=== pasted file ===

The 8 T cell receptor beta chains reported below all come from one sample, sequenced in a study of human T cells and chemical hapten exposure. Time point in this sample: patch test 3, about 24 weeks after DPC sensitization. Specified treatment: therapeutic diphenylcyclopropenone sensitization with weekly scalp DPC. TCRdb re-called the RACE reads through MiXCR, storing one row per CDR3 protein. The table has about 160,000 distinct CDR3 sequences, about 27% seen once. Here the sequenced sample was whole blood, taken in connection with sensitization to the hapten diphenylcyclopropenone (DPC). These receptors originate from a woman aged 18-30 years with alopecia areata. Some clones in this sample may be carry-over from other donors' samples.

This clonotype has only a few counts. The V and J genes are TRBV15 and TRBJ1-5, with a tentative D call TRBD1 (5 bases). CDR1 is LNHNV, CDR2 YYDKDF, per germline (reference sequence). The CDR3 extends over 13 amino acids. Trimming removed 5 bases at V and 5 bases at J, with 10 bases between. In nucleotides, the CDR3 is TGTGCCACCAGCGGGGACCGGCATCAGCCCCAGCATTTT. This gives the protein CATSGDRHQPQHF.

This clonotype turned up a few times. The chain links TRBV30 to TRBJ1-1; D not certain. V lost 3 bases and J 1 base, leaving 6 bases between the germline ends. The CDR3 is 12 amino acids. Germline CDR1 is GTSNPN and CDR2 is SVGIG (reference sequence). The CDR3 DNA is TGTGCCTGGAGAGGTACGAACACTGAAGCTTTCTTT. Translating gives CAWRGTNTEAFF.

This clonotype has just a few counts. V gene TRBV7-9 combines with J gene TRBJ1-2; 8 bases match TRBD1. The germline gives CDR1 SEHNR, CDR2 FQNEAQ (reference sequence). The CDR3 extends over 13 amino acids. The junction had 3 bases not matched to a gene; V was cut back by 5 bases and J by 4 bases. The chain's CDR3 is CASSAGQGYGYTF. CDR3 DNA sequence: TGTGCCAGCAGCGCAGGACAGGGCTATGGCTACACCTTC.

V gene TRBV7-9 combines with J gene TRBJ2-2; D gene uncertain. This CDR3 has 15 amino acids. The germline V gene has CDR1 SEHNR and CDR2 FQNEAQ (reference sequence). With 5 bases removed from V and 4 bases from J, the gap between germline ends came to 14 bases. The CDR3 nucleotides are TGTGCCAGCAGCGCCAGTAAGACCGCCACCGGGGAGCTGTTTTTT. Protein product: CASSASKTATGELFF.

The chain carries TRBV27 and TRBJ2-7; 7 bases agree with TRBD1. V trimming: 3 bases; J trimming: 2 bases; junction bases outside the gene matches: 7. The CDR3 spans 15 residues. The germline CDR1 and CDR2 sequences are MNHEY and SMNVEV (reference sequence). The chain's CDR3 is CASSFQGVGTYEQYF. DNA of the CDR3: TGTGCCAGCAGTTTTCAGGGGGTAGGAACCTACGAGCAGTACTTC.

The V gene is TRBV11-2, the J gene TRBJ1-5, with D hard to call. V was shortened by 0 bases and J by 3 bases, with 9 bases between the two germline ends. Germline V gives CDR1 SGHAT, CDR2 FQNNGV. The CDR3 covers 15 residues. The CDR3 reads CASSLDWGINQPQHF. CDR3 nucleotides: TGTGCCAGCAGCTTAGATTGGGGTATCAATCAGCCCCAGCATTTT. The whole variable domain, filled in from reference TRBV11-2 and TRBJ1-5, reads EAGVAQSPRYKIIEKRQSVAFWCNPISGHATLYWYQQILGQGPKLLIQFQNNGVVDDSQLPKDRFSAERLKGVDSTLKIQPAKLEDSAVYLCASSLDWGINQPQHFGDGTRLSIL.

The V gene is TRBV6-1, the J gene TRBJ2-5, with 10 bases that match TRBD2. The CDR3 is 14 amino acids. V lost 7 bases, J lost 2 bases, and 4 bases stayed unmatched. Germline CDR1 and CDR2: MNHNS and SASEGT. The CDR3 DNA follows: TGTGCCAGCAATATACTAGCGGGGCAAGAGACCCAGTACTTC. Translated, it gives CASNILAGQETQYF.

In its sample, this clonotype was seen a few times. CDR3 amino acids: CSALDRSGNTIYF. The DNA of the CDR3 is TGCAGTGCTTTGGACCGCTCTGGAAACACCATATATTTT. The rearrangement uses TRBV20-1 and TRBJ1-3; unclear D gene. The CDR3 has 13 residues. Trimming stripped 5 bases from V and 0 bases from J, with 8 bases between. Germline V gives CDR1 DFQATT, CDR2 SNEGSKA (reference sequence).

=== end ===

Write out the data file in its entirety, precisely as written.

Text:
The 8 T cell receptor beta chains reported below all come from one sample, sequenced in a study of human T cells and chemical hapten exposure. Time point in this sample: patch test 3, about 24 weeks after DPC sensitization. Specified treatment: therapeutic diphenylcyclopropenone sensitization with weekly scalp DPC. TCRdb re-called the RACE reads through MiXCR, storing one row per CDR3 protein. The table has about 160,000 distinct CDR3 sequences, about 27% seen once. Here the sequenced sample was whole blood, taken in connection with sensitization to the hapten diphenylcyclopropenone (DPC). These receptors originate from a woman aged 18-30 years with alopecia areata. Some clones in this sample may be carry-over from other donors' samples.

This clonotype has only a few counts. The V and J genes are TRBV15 and TRBJ1-5, with a tentative D call TRBD1 (5 bases). CDR1 is LNHNV, CDR2 YYDKDF, per germline (reference sequence). The CDR3 extends over 13 amino acids. Trimming removed 5 bases at V and 5 bases at J, with 10 bases between. In nucleotides, the CDR3 is TGTGCCACCAGCGGGGACCGGCATCAGCCCCAGCATTTT. This gives the protein CATSGDRHQPQHF.

This clonotype turned up a few times. The chain links TRBV30 to TRBJ1-1; D not certain. V lost 3 bases and J 1 base, leaving 6 bases between the germline ends. The CDR3 is 12 amino acids. Germline CDR1 is GTSNPN and CDR2 is SVGIG (reference sequence). The CDR3 DNA is TGTGCCTGGAGAGGTACGAACACTGAAGCTTTCTTT. Translating gives CAWRGTNTEAFF.

This clonotype has just a few counts. V gene TRBV7-9 combines with J gene TRBJ1-2; 8 bases match TRBD1. The germline gives CDR1 SEHNR, CDR2 FQNEAQ (reference sequence). The CDR3 extends over 13 amino acids. The junction had 3 bases not matched to a gene; V was cut back by 5 bases and J by 4 bases. The chain's CDR3 is CASSAGQGYGYTF. CDR3 DNA sequence: TGTGCCAGCAGCGCAGGACAGGGCTATGGCTACACCTTC.

V gene TRBV7-9 combines with J gene TRBJ2-2; D gene uncertain. This CDR3 has 15 amino acids. The germline V gene has CDR1 SEHNR and CDR2 FQNEAQ (reference sequence). With 5 bases removed from V and 4 bases from J, the gap between germline ends came to 14 bases. The CDR3 nucleotides are TGTGCCAGCAGCGCCAGTAAGACCGCCACCGGGGAGCTGTTTTTT. Protein product: CASSASKTATGELFF.

The chain carries TRBV27 and TRBJ2-7; 7 bases agree with TRBD1. V trimming: 3 bases; J trimming: 2 bases; junction bases outside the gene matches: 7. The CDR3 spans 15 residues. The germline CDR1 and CDR2 sequences are MNHEY and SMNVEV (reference sequence). The chain's CDR3 is CASSFQGVGTYEQYF. DNA of the CDR3: TGTGCCAGCAGTTTTCAGGGGGTAGGAACCTACGAGCAGTACTTC.

The V gene is TRBV11-2, the J gene TRBJ1-5, with D hard to call. V was shortened by 0 bases and J by 3 bases, with 9 bases between the two germline ends. Germline V gives CDR1 SGHAT, CDR2 FQNNGV. The CDR3 covers 15 residues. The CDR3 reads CASSLDWGINQPQHF. CDR3 nucleotides: TGTGCCAGCAGCTTAGATTGGGGTATCAATCAGCCCCAGCATTTT. The whole variable domain, filled in from reference TRBV11-2 and TRBJ1-5, reads EAGVAQSPRYKIIEKRQSVAFWCNPISGHATLYWYQQILGQGPKLLIQFQNNGVVDDSQLPKDRFSAERLKGVDSTLKIQPAKLEDSAVYLCASSLDWGINQPQHFGDGTRLSIL.

The V gene is TRBV6-1, the J gene TRBJ2-5, with 10 bases that match TRBD2. The CDR3 is 14 amino acids. V lost 7 bases, J lost 2 bases, and 4 bases stayed unmatched. Germline CDR1 and CDR2: MNHNS and SASEGT. The CDR3 DNA follows: TGTGCCAGCAATATACTAGCGGGGCAAGAGACCCAGTACTTC. Translated, it gives CASNILAGQETQYF.

In its sample, this clonotype was seen a few times. CDR3 amino acids: CSALDRSGNTIYF. The DNA of the CDR3 is TGCAGTGCTTTGGACCGCTCTGGAAACACCATATATTTT. The rearrangement uses TRBV20-1 and TRBJ1-3; unclear D gene. The CDR3 has 13 residues. Trimming stripped 5 bases from V and 0 bases from J, with 8 bases between. Germline V gives CDR1 DFQATT, CDR2 SNEGSKA (reference sequence).